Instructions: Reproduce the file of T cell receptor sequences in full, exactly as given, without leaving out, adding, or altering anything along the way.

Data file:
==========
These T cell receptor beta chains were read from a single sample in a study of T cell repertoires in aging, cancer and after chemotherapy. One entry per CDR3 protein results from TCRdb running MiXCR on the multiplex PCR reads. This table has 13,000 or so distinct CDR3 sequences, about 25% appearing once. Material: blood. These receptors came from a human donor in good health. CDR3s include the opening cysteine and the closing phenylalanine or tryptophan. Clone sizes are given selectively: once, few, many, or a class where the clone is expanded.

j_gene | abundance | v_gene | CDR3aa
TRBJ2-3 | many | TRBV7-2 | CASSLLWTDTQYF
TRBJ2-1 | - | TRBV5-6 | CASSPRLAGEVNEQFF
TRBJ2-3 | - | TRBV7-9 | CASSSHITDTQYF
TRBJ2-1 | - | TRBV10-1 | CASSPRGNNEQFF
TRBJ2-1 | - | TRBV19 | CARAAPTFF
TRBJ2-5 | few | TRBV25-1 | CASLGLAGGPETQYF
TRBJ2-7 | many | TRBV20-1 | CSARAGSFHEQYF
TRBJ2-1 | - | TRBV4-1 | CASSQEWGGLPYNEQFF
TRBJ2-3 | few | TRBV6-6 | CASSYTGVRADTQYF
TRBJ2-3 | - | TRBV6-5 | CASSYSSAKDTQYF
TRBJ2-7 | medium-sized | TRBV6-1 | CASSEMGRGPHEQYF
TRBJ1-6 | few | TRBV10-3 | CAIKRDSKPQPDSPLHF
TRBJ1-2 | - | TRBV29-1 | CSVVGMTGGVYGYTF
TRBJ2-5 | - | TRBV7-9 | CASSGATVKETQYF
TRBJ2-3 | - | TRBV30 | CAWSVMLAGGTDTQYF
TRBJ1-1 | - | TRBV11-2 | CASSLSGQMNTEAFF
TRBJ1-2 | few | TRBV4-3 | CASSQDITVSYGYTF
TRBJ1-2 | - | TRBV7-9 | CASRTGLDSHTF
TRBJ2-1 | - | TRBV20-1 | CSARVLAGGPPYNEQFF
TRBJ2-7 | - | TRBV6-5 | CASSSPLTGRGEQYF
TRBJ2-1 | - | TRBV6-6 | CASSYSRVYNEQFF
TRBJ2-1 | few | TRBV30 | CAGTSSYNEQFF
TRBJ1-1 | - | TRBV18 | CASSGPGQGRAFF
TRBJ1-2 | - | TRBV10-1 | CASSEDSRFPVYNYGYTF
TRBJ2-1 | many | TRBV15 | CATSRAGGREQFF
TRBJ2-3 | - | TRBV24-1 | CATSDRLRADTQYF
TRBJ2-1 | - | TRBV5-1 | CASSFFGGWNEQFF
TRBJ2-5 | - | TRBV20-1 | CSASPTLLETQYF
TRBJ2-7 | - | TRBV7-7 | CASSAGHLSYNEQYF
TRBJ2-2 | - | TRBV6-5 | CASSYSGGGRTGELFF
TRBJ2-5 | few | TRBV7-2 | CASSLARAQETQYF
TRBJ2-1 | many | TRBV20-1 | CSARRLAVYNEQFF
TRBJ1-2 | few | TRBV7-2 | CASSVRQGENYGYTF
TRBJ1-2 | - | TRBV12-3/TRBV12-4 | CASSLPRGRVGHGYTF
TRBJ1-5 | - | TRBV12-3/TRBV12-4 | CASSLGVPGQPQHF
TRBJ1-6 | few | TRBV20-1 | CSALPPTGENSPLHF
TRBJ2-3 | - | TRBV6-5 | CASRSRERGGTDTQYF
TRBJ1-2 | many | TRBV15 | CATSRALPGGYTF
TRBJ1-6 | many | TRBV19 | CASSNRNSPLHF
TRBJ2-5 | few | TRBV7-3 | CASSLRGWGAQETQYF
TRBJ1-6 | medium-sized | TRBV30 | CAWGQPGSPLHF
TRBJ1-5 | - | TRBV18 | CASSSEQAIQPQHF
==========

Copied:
These T cell receptor beta chains were read from a single sample in a study of T cell repertoires in aging, cancer and after chemotherapy. One entry per CDR3 protein results from TCRdb running MiXCR on the multiplex PCR reads. This table has 13,000 or so distinct CDR3 sequences, about 25% appearing once. Material: blood. These receptors came from a human donor in good health. CDR3s include the opening cysteine and the closing phenylalanine or tryptophan. Clone sizes are given selectively: once, few, many, or a class where the clone is expanded.

j_gene | abundance | v_gene | CDR3aa
TRBJ2-3 | many | TRBV7-2 | CASSLLWTDTQYF
TRBJ2-1 | - | TRBV5-6 | CASSPRLAGEVNEQFF
TRBJ2-3 | - | TRBV7-9 | CASSSHITDTQYF
TRBJ2-1 | - | TRBV10-1 | CASSPRGNNEQFF
TRBJ2-1 | - | TRBV19 | CARAAPTFF
TRBJ2-5 | few | TRBV25-1 | CASLGLAGGPETQYF
TRBJ2-7 | many | TRBV20-1 | CSARAGSFHEQYF
TRBJ2-1 | - | TRBV4-1 | CASSQEWGGLPYNEQFF
TRBJ2-3 | few | TRBV6-6 | CASSYTGVRADTQYF
TRBJ2-3 | - | TRBV6-5 | CASSYSSAKDTQYF
TRBJ2-7 | medium-sized | TRBV6-1 | CASSEMGRGPHEQYF
TRBJ1-6 | few | TRBV10-3 | CAIKRDSKPQPDSPLHF
TRBJ1-2 | - | TRBV29-1 | CSVVGMTGGVYGYTF
TRBJ2-5 | - | TRBV7-9 | CASSGATVKETQYF
TRBJ2-3 | - | TRBV30 | CAWSVMLAGGTDTQYF
TRBJ1-1 | - | TRBV11-2 | CASSLSGQMNTEAFF
TRBJ1-2 | few | TRBV4-3 | CASSQDITVSYGYTF
TRBJ1-2 | - | TRBV7-9 | CASRTGLDSHTF
TRBJ2-1 | - | TRBV20-1 | CSARVLAGGPPYNEQFF
TRBJ2-7 | - | TRBV6-5 | CASSSPLTGRGEQYF
TRBJ2-1 | - | TRBV6-6 | CASSYSRVYNEQFF
TRBJ2-1 | few | TRBV30 | CAGTSSYNEQFF
TRBJ1-1 | - | TRBV18 | CASSGPGQGRAFF
TRBJ1-2 | - | TRBV10-1 | CASSEDSRFPVYNYGYTF
TRBJ2-1 | many | TRBV15 | CATSRAGGREQFF
TRBJ2-3 | - | TRBV24-1 | CATSDRLRADTQYF
TRBJ2-1 | - | TRBV5-1 | CASSFFGGWNEQFF
TRBJ2-5 | - | TRBV20-1 | CSASPTLLETQYF
TRBJ2-7 | - | TRBV7-7 | CASSAGHLSYNEQYF
TRBJ2-2 | - | TRBV6-5 | CASSYSGGGRTGELFF
TRBJ2-5 | few | TRBV7-2 | CASSLARAQETQYF
TRBJ2-1 | many | TRBV20-1 | CSARRLAVYNEQFF
TRBJ1-2 | few | TRBV7-2 | CASSVRQGENYGYTF
TRBJ1-2 | - | TRBV12-3/TRBV12-4 | CASSLPRGRVGHGYTF
TRBJ1-5 | - | TRBV12-3/TRBV12-4 | CASSLGVPGQPQHF
TRBJ1-6 | few | TRBV20-1 | CSALPPTGENSPLHF
TRBJ2-3 | - | TRBV6-5 | CASRSRERGGTDTQYF
TRBJ1-2 | many | TRBV15 | CATSRALPGGYTF
TRBJ1-6 | many | TRBV19 | CASSNRNSPLHF
TRBJ2-5 | few | TRBV7-3 | CASSLRGWGAQETQYF
TRBJ1-6 | medium-sized | TRBV30 | CAWGQPGSPLHF
TRBJ1-5 | - | TRBV18 | CASSSEQAIQPQHF